Actually, no. The small market teams are funding their wins with cost-controlled rookies and arbitration contracts, so curtailing their ability to lure or sign amateurs only further limits their talent inputs. The organizations that had historically been paying buckets of cash for amateurs were, yes, teams like the the Rays and Pirates and Royals. The money they funneled into amateur talent may have outstripped the big markets, but it was still vastly smaller than what big market teams were paying for MLB-level free agents.
The changes to the Rule 4 draft are a massive concession to the big market teams — they no longer have to pay the undesirable premiums for unproven talent that had crowded them out of the amateur market, while they can still comfortably crowd out the small market teams in the pro market for proven talent.
I am guilty of following the Rays (and the Cubs) with vested interest, and frankly, if I’m in the Rays front office, I would take these rule changes as a personal affront. Not only do they hurt the Rays, the changes appear oddly reactionary to their recent strategies.
Consider change No. 1 — the Rays famously gamed the (admittedly broken) Type A / Type B compensation system in 2010, getting draft picks for players like Brad Hawpe and Chad Qualls, guys who played about as much as I did for Tampa Bay that year. The Rays parlayed these odd acquisitions and slew of departing relievers into a crazy 12 picks in the first 2 rounds of the draft.
Sewing up the old compensation loophole was necessary, though. If nothing else, the Rays did the league a service for showing how ridiculous the Elias Rankings were, getting undue compensation for spent or marginal players.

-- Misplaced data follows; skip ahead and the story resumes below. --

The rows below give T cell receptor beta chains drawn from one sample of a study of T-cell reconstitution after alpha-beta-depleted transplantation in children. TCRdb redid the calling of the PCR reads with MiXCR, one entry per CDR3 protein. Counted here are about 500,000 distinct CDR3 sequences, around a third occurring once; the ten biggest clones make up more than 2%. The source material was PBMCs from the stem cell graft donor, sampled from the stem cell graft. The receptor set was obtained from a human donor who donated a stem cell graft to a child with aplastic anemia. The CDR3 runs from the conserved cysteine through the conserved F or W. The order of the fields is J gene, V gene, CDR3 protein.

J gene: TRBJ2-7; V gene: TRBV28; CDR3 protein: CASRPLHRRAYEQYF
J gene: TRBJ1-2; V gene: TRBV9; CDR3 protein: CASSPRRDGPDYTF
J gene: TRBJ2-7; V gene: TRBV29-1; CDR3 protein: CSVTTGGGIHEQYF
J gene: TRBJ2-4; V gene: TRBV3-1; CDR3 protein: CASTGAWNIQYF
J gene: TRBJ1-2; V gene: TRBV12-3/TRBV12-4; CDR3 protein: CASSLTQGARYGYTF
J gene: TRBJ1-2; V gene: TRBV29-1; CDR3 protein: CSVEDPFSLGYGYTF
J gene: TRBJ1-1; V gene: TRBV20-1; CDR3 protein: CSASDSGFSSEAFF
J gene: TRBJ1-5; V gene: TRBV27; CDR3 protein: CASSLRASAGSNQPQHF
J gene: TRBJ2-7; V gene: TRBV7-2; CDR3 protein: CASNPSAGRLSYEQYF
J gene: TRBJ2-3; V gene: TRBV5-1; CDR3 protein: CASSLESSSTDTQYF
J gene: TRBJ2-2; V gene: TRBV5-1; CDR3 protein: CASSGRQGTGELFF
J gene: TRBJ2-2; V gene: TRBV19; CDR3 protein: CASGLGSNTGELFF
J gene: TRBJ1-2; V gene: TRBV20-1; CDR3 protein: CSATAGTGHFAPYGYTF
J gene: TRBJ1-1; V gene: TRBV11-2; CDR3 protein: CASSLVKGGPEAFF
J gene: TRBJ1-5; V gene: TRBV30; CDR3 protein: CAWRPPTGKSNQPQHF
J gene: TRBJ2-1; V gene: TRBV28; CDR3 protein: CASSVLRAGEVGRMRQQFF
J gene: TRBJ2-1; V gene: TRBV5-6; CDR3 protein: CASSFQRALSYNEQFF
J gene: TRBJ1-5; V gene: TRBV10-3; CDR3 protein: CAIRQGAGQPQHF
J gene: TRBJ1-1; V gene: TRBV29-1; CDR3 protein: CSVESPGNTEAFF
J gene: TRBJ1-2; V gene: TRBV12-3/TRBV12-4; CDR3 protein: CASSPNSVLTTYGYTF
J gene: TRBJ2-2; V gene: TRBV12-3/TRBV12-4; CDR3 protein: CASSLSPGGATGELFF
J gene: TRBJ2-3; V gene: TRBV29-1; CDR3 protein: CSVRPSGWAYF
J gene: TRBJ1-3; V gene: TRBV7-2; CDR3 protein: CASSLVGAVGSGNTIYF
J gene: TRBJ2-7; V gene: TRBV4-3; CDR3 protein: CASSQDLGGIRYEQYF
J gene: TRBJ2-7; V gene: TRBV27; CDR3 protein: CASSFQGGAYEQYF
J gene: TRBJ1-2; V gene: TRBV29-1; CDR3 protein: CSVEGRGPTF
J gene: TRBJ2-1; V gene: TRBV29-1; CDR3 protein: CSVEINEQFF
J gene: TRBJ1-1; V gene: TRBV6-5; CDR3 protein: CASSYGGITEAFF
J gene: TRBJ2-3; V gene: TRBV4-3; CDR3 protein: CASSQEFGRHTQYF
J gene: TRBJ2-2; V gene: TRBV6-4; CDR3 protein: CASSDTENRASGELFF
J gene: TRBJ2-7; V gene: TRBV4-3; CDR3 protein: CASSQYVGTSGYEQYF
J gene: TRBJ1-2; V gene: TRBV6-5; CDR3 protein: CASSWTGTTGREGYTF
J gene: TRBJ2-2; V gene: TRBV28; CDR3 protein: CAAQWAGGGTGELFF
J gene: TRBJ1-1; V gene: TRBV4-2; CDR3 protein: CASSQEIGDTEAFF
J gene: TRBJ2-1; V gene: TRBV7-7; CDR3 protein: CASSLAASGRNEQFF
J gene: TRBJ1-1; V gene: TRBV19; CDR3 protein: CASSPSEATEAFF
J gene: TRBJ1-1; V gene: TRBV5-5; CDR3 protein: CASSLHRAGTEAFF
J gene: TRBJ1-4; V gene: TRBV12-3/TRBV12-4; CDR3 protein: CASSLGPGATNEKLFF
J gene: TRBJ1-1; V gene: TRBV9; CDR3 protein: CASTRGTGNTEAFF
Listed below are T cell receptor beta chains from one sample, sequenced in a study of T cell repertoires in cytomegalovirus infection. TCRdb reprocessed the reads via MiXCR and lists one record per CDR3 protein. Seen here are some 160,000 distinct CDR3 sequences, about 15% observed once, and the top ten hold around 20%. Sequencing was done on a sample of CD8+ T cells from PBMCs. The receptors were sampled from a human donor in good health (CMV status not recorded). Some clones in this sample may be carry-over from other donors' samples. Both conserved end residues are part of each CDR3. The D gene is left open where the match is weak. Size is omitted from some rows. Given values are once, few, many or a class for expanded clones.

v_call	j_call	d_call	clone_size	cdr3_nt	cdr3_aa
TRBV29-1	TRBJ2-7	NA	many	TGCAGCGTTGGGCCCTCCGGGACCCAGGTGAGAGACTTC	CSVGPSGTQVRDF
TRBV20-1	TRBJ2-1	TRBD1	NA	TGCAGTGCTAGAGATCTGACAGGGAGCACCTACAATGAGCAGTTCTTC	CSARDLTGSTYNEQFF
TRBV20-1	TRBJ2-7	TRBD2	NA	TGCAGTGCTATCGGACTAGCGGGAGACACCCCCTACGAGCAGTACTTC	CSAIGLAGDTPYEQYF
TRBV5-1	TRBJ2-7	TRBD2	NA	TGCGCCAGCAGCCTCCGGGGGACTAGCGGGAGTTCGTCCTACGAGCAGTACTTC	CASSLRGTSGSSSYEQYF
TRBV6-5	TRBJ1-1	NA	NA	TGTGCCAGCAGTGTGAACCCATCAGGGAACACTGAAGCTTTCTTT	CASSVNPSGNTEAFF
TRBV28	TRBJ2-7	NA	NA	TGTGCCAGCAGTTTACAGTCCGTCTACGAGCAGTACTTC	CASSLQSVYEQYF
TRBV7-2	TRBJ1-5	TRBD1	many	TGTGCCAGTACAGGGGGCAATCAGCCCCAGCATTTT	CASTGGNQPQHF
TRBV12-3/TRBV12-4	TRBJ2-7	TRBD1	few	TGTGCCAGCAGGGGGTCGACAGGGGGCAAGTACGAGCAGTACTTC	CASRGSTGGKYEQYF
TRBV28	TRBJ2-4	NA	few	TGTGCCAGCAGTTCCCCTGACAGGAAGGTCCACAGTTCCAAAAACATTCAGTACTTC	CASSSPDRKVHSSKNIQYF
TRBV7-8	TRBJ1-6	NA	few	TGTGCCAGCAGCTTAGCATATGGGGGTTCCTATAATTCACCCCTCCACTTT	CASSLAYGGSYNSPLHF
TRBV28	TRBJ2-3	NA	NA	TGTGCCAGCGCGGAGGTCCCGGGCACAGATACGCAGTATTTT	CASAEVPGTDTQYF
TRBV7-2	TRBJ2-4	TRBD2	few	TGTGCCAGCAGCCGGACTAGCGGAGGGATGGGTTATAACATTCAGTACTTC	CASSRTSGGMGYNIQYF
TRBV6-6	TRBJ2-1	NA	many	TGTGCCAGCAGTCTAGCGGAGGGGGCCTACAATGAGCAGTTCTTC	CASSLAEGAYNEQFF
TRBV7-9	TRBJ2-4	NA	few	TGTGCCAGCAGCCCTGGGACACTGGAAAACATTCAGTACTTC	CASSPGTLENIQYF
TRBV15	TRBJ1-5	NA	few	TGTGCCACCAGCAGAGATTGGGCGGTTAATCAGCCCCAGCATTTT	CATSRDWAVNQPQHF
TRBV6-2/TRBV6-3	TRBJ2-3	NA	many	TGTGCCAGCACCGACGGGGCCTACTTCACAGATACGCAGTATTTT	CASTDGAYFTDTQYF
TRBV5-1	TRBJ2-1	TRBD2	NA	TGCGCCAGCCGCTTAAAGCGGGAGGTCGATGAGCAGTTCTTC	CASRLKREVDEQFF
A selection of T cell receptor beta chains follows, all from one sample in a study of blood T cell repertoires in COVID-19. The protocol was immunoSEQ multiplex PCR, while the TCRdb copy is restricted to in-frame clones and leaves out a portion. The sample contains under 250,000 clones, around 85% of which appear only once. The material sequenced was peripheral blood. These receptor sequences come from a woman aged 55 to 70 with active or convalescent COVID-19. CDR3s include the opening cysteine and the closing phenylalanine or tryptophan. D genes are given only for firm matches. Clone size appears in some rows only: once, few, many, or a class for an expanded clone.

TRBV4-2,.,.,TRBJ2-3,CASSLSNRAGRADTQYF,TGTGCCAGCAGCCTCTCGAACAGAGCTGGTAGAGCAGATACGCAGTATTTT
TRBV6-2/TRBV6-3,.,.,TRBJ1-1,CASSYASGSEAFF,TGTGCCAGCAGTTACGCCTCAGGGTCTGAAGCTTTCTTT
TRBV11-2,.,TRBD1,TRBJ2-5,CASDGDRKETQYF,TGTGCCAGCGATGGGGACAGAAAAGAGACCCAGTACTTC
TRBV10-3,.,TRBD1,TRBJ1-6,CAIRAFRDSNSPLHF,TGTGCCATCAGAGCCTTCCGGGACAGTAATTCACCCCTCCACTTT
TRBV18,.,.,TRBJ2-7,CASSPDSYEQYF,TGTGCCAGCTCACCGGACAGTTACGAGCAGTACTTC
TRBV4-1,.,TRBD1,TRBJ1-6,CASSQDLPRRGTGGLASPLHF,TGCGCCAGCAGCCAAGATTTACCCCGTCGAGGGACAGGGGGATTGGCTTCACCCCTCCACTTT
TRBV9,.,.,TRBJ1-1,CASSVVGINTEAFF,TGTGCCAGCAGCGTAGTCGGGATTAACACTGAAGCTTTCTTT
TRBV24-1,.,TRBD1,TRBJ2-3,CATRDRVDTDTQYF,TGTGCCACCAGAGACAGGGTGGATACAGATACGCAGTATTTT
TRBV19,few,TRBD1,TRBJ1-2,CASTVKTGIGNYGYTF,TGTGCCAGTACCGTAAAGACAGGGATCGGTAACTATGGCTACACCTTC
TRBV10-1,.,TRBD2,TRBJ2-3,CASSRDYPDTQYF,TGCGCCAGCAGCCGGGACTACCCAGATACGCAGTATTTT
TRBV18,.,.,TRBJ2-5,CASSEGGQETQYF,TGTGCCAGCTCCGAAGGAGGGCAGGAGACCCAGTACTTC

And with changes No. 2 and 3, the Rays were again a major player in going over slot in the Rule 4 Draft, as well as acquiring international talent — these, we could say, have been important tools in their creating consistently strong farm systems. They have tested the waters for talent in east Asia and Latin America, as well as places such as Europe (see Stepan Havlicek) and Brazil, but the recent rule changes suddenly and drastically limit the gains from such endeavors.
So it is with no little irony that the Rays are not included in those above-listed CBL results. Not only has the new CBA eaten away at the Rays’ structure for success, the new CBA’s conciliatory concession, it’s lazy apology, the CBL, has ignored them too.
If the MLB wants to create a competitive balance, if it wants to truly make it inconsequential the fact that the Yankees are spending 3.6 Oakland Athletics rosters this season (the Rays are spending 1.2 Athletics this season — they’re pot-committed), then the MLB needs to stop and go the other way.
Rob Neyer says it is nice that the MLB has added the CBL, but that it is only a start — which means the CBL has worked perfectly. It has drawn attention away from the crippling changes to the Rule 4 Draft while giving extra draft picks to the Tigers (2.4 Athletics) and Brewers (1.8 Athletics) and the hope of a draft pick to the Cardinals (2.0 Athletics) — playoff-capable teams, with or without financial help. So fans look at the CBL and how it wants to give draft picks to defending world champs and say, “Well, just goes to show the MLB does not need parity.”
But it does. And the Competitive Balance Lottery is just the smoke and mirrors to make it seem the opposite.